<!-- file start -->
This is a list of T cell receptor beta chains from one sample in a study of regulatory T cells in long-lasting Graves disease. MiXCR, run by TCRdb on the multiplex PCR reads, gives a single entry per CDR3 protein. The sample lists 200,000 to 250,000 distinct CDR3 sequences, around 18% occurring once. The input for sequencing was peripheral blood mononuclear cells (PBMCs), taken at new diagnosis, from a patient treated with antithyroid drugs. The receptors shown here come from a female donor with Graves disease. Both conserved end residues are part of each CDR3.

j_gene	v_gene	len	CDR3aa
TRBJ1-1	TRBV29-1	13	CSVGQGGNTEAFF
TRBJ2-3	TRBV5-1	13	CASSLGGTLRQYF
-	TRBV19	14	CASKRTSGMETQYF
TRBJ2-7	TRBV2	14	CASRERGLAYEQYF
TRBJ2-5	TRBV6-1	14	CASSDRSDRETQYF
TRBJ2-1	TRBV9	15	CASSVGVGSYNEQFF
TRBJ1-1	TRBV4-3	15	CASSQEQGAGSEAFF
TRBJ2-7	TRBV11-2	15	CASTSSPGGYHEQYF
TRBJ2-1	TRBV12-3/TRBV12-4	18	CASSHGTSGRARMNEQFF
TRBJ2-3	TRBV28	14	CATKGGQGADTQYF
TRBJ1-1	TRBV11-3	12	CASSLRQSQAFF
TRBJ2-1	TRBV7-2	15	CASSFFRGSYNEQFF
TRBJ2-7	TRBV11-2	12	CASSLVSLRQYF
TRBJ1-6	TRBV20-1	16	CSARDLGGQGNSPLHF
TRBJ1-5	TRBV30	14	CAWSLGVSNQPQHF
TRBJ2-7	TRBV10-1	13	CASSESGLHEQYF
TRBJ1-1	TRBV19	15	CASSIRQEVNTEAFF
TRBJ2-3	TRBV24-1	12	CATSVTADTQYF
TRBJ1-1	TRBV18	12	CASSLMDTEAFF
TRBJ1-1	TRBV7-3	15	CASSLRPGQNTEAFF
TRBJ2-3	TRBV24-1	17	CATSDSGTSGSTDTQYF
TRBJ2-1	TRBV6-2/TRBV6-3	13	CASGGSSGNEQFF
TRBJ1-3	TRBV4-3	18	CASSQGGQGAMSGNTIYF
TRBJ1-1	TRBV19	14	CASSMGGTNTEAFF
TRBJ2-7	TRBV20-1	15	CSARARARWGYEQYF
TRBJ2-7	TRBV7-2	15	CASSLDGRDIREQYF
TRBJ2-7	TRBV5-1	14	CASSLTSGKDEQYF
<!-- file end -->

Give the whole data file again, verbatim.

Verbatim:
This is a list of T cell receptor beta chains from one sample in a study of regulatory T cells in long-lasting Graves disease. MiXCR, run by TCRdb on the multiplex PCR reads, gives a single entry per CDR3 protein. The sample lists 200,000 to 250,000 distinct CDR3 sequences, around 18% occurring once. The input for sequencing was peripheral blood mononuclear cells (PBMCs), taken at new diagnosis, from a patient treated with antithyroid drugs. The receptors shown here come from a female donor with Graves disease. Both conserved end residues are part of each CDR3.

j_gene	v_gene	len	CDR3aa
TRBJ1-1	TRBV29-1	13	CSVGQGGNTEAFF
TRBJ2-3	TRBV5-1	13	CASSLGGTLRQYF
-	TRBV19	14	CASKRTSGMETQYF
TRBJ2-7	TRBV2	14	CASRERGLAYEQYF
TRBJ2-5	TRBV6-1	14	CASSDRSDRETQYF
TRBJ2-1	TRBV9	15	CASSVGVGSYNEQFF
TRBJ1-1	TRBV4-3	15	CASSQEQGAGSEAFF
TRBJ2-7	TRBV11-2	15	CASTSSPGGYHEQYF
TRBJ2-1	TRBV12-3/TRBV12-4	18	CASSHGTSGRARMNEQFF
TRBJ2-3	TRBV28	14	CATKGGQGADTQYF
TRBJ1-1	TRBV11-3	12	CASSLRQSQAFF
TRBJ2-1	TRBV7-2	15	CASSFFRGSYNEQFF
TRBJ2-7	TRBV11-2	12	CASSLVSLRQYF
TRBJ1-6	TRBV20-1	16	CSARDLGGQGNSPLHF
TRBJ1-5	TRBV30	14	CAWSLGVSNQPQHF
TRBJ2-7	TRBV10-1	13	CASSESGLHEQYF
TRBJ1-1	TRBV19	15	CASSIRQEVNTEAFF
TRBJ2-3	TRBV24-1	12	CATSVTADTQYF
TRBJ1-1	TRBV18	12	CASSLMDTEAFF
TRBJ1-1	TRBV7-3	15	CASSLRPGQNTEAFF
TRBJ2-3	TRBV24-1	17	CATSDSGTSGSTDTQYF
TRBJ2-1	TRBV6-2/TRBV6-3	13	CASGGSSGNEQFF
TRBJ1-3	TRBV4-3	18	CASSQGGQGAMSGNTIYF
TRBJ1-1	TRBV19	14	CASSMGGTNTEAFF
TRBJ2-7	TRBV20-1	15	CSARARARWGYEQYF
TRBJ2-7	TRBV7-2	15	CASSLDGRDIREQYF
TRBJ2-7	TRBV5-1	14	CASSLTSGKDEQYF